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Justice Department Finds No Criminal Violations at Litton

October 08, 1996|BARRY STAVRO | TIMES STAFF WRITER

The Justice Department has closed its criminal investigation into Litton Industries after a massive raid of the defense contractor's Woodland Hills headquarters apparently failed to turn up evidence to support allegations of fraudulent overbilling on contracts.

"We're pleased that the criminal investigation has been concluded. We're certainly gratified that was the result of the government's search," Litton spokesman Robert Knapp said.

Last March, about 40 investigators, armed with a search warrant, hauled off thousands of documents from Litton's Guidance & Control Systems division and the next day conducted a similar raid on the company's Salt Lake City operation.

Sources said the investigation stemmed from a whistle-blower's lawsuit filed last year alleging that Litton was fraudulently padding cost estimates and its pricing practices on various government contracts. Litton's Guidance & Control division makes navigation and guidance systems for missiles, aircraft and military ships.

Mike Shiohama, the Litton case supervisor with the Defense Criminal Investigative Service, said that while the criminal case is closed, "the civil case is still ongoing. And should there be additional evidence that shows criminality, we can always redress" the criminal investigation.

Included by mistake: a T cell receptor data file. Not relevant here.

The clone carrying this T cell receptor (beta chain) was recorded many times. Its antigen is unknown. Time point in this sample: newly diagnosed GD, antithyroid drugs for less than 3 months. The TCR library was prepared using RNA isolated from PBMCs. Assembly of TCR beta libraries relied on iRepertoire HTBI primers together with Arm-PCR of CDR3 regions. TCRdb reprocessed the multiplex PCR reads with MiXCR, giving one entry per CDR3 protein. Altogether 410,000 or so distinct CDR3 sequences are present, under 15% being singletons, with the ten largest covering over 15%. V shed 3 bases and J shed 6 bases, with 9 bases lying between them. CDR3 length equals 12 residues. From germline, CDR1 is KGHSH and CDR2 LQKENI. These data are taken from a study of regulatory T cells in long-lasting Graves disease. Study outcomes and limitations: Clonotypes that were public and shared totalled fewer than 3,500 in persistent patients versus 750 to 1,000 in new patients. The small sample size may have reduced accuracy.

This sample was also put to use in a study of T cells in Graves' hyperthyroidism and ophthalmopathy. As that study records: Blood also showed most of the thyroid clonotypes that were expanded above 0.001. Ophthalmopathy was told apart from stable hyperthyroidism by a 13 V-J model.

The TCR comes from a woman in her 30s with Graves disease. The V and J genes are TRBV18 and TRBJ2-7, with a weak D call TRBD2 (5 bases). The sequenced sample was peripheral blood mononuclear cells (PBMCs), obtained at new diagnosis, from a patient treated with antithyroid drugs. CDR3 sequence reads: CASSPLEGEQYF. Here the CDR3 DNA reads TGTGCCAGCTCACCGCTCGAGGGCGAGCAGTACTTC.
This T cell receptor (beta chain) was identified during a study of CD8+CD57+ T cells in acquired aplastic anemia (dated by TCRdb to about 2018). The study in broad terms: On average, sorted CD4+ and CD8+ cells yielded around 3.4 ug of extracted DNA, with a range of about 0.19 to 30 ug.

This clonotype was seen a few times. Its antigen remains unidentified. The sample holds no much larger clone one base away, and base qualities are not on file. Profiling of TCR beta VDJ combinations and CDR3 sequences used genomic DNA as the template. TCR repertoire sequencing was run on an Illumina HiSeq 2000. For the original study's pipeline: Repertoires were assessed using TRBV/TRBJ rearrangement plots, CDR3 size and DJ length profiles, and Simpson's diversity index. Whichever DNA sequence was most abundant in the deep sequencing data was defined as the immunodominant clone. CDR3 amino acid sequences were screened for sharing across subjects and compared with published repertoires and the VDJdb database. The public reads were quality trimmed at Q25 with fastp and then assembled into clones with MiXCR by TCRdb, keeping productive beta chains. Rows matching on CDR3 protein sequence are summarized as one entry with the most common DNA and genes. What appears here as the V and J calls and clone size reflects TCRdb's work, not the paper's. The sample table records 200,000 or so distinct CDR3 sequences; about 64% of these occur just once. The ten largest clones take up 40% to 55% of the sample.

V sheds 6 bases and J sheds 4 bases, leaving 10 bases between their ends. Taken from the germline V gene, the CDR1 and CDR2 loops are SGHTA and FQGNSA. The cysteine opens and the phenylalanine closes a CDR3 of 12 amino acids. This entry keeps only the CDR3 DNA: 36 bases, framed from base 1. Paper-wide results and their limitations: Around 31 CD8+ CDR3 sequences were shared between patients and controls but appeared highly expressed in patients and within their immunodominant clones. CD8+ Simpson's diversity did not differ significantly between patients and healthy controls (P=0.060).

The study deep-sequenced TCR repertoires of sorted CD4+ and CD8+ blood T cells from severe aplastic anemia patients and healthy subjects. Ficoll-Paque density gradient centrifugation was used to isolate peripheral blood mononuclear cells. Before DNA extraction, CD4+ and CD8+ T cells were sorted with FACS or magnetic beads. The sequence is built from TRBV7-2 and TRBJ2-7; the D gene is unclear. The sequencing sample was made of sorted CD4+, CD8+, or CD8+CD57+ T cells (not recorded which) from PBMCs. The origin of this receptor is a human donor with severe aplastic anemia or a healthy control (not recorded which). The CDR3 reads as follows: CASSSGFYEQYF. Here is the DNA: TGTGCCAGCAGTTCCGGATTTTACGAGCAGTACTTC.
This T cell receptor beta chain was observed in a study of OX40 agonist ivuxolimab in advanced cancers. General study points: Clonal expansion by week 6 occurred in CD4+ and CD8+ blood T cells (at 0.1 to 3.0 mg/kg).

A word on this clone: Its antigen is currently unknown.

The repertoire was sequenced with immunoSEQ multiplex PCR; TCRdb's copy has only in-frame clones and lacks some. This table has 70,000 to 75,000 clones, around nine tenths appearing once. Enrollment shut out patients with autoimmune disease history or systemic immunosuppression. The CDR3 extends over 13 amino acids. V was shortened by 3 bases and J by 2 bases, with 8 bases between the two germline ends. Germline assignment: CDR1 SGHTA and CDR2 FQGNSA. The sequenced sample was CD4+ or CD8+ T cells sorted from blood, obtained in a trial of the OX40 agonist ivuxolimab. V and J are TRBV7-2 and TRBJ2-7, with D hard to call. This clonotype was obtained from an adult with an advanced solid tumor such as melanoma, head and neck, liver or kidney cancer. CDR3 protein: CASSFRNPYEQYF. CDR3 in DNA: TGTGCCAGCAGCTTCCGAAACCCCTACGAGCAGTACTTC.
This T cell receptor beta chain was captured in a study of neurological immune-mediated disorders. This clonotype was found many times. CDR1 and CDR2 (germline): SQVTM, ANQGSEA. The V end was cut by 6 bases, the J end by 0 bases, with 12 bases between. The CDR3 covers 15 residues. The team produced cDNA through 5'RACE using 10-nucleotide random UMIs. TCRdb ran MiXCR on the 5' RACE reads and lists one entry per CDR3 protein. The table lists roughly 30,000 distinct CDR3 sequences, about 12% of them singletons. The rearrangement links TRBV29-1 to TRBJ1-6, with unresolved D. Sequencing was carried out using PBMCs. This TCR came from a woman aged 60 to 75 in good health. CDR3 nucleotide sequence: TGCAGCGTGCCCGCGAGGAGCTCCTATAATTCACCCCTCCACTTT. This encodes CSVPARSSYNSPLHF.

But attorney Phillip Benson in Yorba Linda, who specializes in filing whistle-blower suits and who is not involved in this particular Litton case, said the government, by not filing criminal charges, is now likely to let its civil investigation come to a halt.

"It doesn't necessarily mean the government won't take up the civil action, but certainly from my experience, the government loses tremendous zeal when there is no criminal case," Benson said.

The source of this lawsuit is still unknown, but there has been speculation that it was filed by a Litton employee. Knapp said the company would not know who filed the suit until the case is unsealed.

Coping with whistle-blower suits has been a way of life in the defense industry since 1986 when the federal government amended the century-old False Claims Act to encourage citizens to file whistle-blower cases. Those who win a whistle-blower suit then share in the bounty with the federal government.

In the past decade, more than 1,100 whistle-blower cases have been filed across the country, and the federal government has picked up more than $1 billion in penalties from those cases.

And in 1994 Litton agreed to pay $82 million to settle allegations by a former employee that it was overcharging the Pentagon for computer work on defense contracts.

On Monday, Litton's stock closed at $48 per share, up 37.5 cents for the day.

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